Robert F. Kennedy Jr. Doubles Down on False Anti-Vaccine Claims After He Is Banned from Instagram

The controversial anti-vaccine activist and son of the late Robert F. Kennedy was removed for "sharing debunked claims about the coronavirus or vaccines," the company said in a statement

Robert F. Kennedy Jr.
Robert F. Kennedy Jr. speaking at a protest against Germany's coronavirus restrictions. Photo: Sean Gallup/Getty

Multiple large-scale studies have found that vaccines are safe. There is no scientific link between vaccines and autism, according to the Centers for Disease Control.

Instagram has banned Robert F. Kennedy Jr., the son of the late Robert F. Kennedy and a controversial anti-vaccine activist, from their platform for repeatedly sharing false claims about COVID-19 and vaccines.

"We removed this account for repeatedly sharing debunked claims about the coronavirus or vaccines," Facebook, which owns Instagram, said in a statement.

Kennedy, a former environmental lawyer, has spent the last few years vehemently fighting against vaccines. He has lobbied Congress to allow parents to opt out of state requirements for vaccinating their children, and a 2019 study found that his nonprofit, called Children's Health Defense, had paid for more than half of the ads on Facebook that promoted false claims about vaccines, according to The New York Times.

During the pandemic, Kennedy has used his Instagram and Facebook pages to put out misinformation about the safety of the COVID-19 vaccines to his combined 11,000 followers. Facebook said that they do not have plans to remove his page on that platform "at this time."

Despite his efforts to discredit vaccines, Kennedy has said that he is not against safe vaccines and has vaccinated his children. His Facebook page, though, is filled with posts with vaccine misinformation. He also spoke at an August protest in Berlin to rally against Germany's coronavirus restrictions, which he said was a form of "totalitarianism."

In a statement to PEOPLE, Kennedy defended the content he shares online and doubled down on his false assertion that vaccines are being "hastily" created. In fact, all vaccines currently available for use, including the COVID-19 vaccines, have undergone large clinical trials and extensive analysis to ensure that they are safe.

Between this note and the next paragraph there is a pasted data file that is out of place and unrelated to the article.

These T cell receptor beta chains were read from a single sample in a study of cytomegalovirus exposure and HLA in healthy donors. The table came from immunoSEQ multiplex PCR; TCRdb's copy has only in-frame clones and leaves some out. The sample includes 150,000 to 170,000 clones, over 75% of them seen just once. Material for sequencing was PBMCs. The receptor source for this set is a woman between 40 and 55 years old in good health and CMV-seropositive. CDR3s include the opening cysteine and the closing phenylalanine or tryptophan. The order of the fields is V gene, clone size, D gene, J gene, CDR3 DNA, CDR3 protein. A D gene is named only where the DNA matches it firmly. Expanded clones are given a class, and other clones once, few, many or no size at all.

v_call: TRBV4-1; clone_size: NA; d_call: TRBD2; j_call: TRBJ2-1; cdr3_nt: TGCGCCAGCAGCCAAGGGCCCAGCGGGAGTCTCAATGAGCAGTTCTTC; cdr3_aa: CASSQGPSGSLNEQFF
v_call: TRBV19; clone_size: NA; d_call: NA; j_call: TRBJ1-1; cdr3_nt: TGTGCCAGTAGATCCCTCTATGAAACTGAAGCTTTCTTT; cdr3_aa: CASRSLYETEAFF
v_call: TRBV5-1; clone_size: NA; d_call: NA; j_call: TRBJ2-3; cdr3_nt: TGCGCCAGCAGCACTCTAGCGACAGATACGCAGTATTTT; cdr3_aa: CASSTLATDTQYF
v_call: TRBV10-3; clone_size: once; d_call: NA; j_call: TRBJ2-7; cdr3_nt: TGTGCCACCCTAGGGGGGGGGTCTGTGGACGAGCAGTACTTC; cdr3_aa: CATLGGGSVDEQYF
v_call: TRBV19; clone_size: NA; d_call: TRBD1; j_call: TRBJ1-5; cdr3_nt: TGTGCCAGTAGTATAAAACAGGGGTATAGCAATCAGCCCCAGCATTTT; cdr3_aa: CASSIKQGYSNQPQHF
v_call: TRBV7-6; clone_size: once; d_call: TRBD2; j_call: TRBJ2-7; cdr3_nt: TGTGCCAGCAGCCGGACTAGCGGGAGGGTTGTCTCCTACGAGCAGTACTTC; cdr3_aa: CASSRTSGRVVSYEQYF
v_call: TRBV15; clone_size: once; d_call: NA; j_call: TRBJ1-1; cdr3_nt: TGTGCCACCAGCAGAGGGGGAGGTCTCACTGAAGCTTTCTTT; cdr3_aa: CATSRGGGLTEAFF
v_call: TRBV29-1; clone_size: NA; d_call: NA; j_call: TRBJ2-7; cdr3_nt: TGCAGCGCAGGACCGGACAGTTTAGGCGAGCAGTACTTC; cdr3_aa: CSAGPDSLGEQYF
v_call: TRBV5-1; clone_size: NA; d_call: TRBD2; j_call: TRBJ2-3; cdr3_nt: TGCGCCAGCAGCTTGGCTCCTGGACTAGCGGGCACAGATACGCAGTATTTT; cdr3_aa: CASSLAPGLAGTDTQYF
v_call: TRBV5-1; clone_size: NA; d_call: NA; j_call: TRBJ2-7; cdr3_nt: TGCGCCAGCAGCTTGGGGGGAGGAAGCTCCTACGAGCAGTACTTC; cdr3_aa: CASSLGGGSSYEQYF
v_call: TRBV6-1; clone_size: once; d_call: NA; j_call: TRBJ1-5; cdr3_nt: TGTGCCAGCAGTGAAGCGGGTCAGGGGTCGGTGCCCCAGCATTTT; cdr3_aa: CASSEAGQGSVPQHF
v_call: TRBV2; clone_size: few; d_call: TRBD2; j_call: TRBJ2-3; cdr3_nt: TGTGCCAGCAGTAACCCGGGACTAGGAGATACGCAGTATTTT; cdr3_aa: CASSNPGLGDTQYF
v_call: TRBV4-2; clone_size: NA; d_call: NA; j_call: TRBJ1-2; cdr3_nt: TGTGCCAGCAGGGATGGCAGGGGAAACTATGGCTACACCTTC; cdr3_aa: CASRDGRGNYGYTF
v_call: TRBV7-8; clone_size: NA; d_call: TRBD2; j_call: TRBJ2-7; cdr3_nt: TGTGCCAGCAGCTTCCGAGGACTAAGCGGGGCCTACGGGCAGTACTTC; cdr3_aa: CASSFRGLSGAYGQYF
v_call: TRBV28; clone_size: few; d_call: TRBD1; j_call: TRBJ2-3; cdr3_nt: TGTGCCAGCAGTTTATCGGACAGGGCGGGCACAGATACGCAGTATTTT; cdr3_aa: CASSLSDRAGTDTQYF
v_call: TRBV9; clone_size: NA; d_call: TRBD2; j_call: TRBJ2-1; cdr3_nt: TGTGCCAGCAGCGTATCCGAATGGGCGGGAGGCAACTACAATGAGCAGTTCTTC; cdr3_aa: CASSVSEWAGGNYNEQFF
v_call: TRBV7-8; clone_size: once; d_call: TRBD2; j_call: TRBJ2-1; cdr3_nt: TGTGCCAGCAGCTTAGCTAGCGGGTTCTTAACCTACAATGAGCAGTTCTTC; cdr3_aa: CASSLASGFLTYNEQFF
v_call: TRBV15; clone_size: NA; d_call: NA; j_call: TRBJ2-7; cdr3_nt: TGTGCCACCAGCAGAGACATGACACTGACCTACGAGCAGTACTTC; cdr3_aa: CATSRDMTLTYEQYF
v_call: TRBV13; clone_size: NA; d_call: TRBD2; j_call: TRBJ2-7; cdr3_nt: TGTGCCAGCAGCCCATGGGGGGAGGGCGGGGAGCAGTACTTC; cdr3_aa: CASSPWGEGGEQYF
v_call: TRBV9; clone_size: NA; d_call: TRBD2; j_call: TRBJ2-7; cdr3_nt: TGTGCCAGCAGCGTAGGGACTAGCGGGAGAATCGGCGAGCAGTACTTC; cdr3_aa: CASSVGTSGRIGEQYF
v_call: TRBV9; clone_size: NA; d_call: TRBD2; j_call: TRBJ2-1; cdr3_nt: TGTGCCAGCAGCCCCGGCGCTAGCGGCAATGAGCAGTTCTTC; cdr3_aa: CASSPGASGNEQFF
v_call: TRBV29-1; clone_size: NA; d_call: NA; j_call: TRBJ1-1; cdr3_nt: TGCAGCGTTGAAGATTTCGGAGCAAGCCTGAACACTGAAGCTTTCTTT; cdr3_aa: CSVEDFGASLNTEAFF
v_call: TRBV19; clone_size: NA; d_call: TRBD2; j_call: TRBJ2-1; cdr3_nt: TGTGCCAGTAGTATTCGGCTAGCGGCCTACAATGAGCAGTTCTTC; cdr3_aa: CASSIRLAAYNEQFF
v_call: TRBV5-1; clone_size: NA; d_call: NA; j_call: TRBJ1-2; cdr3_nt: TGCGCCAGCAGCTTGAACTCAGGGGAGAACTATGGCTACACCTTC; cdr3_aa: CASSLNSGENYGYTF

Kennedy claims in his statement that his removal from Instagram is "a formula for catastrophe and a coup d'état against the First Amendment."

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In December, Kennedy's niece, Dr. Kennedy Meltzer, published an op-ed in the Times calling out her uncle for the "dubious" claims against the COVID-19 vaccines that he posts on social media.

"I love my uncle. But when it comes to vaccines, he is wrong," Meltzer, an internal medicine resident physician at New York-Presbyterian Hospital/Weill Cornell Medical Center, wrote. "His concern — that the COVID vaccine is potentially unsafe, and hasn't been properly tested — is widespread, and dangerously wrong."

"As a doctor, and as a member of the Kennedy family, I feel I must use whatever small platform I have to state a few things unequivocally," she continued. "I love my uncle Bobby. I admire him for many reasons, chief among them his decades-long fight for a cleaner environment. But when it comes to vaccines, he is wrong."

Mariah Kennedy Cuomo, the daughter of Kerry Kennedy and New York Gov. Andrew Cuomo, said she was "so proud" of her cousin and called the op-ed "life-saving."

Mariah's mother Kerry, the president of the RFK Human Rights organization and sister to Kennedy, tweeted that her niece's op-ed was "excellent."

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